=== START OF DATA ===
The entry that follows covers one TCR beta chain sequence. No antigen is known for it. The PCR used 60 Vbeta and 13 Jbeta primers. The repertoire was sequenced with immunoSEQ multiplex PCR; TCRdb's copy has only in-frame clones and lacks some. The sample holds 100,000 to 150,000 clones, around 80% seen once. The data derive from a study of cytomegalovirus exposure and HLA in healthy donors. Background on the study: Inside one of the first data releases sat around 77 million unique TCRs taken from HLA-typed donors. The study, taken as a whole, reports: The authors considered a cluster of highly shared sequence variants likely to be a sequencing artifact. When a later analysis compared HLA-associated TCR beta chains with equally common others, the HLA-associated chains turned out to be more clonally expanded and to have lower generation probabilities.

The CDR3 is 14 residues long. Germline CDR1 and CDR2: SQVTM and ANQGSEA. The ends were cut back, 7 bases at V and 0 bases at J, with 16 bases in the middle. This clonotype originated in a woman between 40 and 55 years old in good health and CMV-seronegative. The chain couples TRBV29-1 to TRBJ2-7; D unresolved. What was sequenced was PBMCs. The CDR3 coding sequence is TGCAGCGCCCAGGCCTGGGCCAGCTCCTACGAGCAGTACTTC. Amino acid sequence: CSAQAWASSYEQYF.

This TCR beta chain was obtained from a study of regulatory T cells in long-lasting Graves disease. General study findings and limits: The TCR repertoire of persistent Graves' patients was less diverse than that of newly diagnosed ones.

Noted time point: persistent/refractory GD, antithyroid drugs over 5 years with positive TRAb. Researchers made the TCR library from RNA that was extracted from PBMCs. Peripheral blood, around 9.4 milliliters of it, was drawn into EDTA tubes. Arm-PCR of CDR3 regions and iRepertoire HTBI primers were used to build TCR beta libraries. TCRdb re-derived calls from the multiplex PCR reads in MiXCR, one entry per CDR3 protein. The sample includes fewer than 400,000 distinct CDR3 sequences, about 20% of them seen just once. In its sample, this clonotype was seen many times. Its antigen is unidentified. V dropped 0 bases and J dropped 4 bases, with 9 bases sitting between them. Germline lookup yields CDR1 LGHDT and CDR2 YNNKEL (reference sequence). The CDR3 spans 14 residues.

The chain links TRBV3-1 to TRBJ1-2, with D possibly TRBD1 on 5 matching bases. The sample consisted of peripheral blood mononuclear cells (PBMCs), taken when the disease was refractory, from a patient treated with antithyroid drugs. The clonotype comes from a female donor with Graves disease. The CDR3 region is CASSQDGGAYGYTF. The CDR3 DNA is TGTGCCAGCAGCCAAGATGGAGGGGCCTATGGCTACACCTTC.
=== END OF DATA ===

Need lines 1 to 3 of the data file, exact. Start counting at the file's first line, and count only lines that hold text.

The entry that follows covers one TCR beta chain sequence. No antigen is known for it. The PCR used 60 Vbeta and 13 Jbeta primers. The repertoire was sequenced with immunoSEQ multiplex PCR; TCRdb's copy has only in-frame clones and lacks some. The sample holds 100,000 to 150,000 clones, around 80% seen once. The data derive from a study of cytomegalovirus exposure and HLA in healthy donors. Background on the study: Inside one of the first data releases sat around 77 million unique TCRs taken from HLA-typed donors. The study, taken as a whole, reports: The authors considered a cluster of highly shared sequence variants likely to be a sequencing artifact. When a later analysis compared HLA-associated TCR beta chains with equally common others, the HLA-associated chains turned out to be more clonally expanded and to have lower generation probabilities.

The CDR3 is 14 residues long. Germline CDR1 and CDR2: SQVTM and ANQGSEA. The ends were cut back, 7 bases at V and 0 bases at J, with 16 bases in the middle. This clonotype originated in a woman between 40 and 55 years old in good health and CMV-seronegative. The chain couples TRBV29-1 to TRBJ2-7; D unresolved. What was sequenced was PBMCs. The CDR3 coding sequence is TGCAGCGCCCAGGCCTGGGCCAGCTCCTACGAGCAGTACTTC. Amino acid sequence: CSAQAWASSYEQYF.

This TCR beta chain was obtained from a study of regulatory T cells in long-lasting Graves disease. General study findings and limits: The TCR repertoire of persistent Graves' patients was less diverse than that of newly diagnosed ones.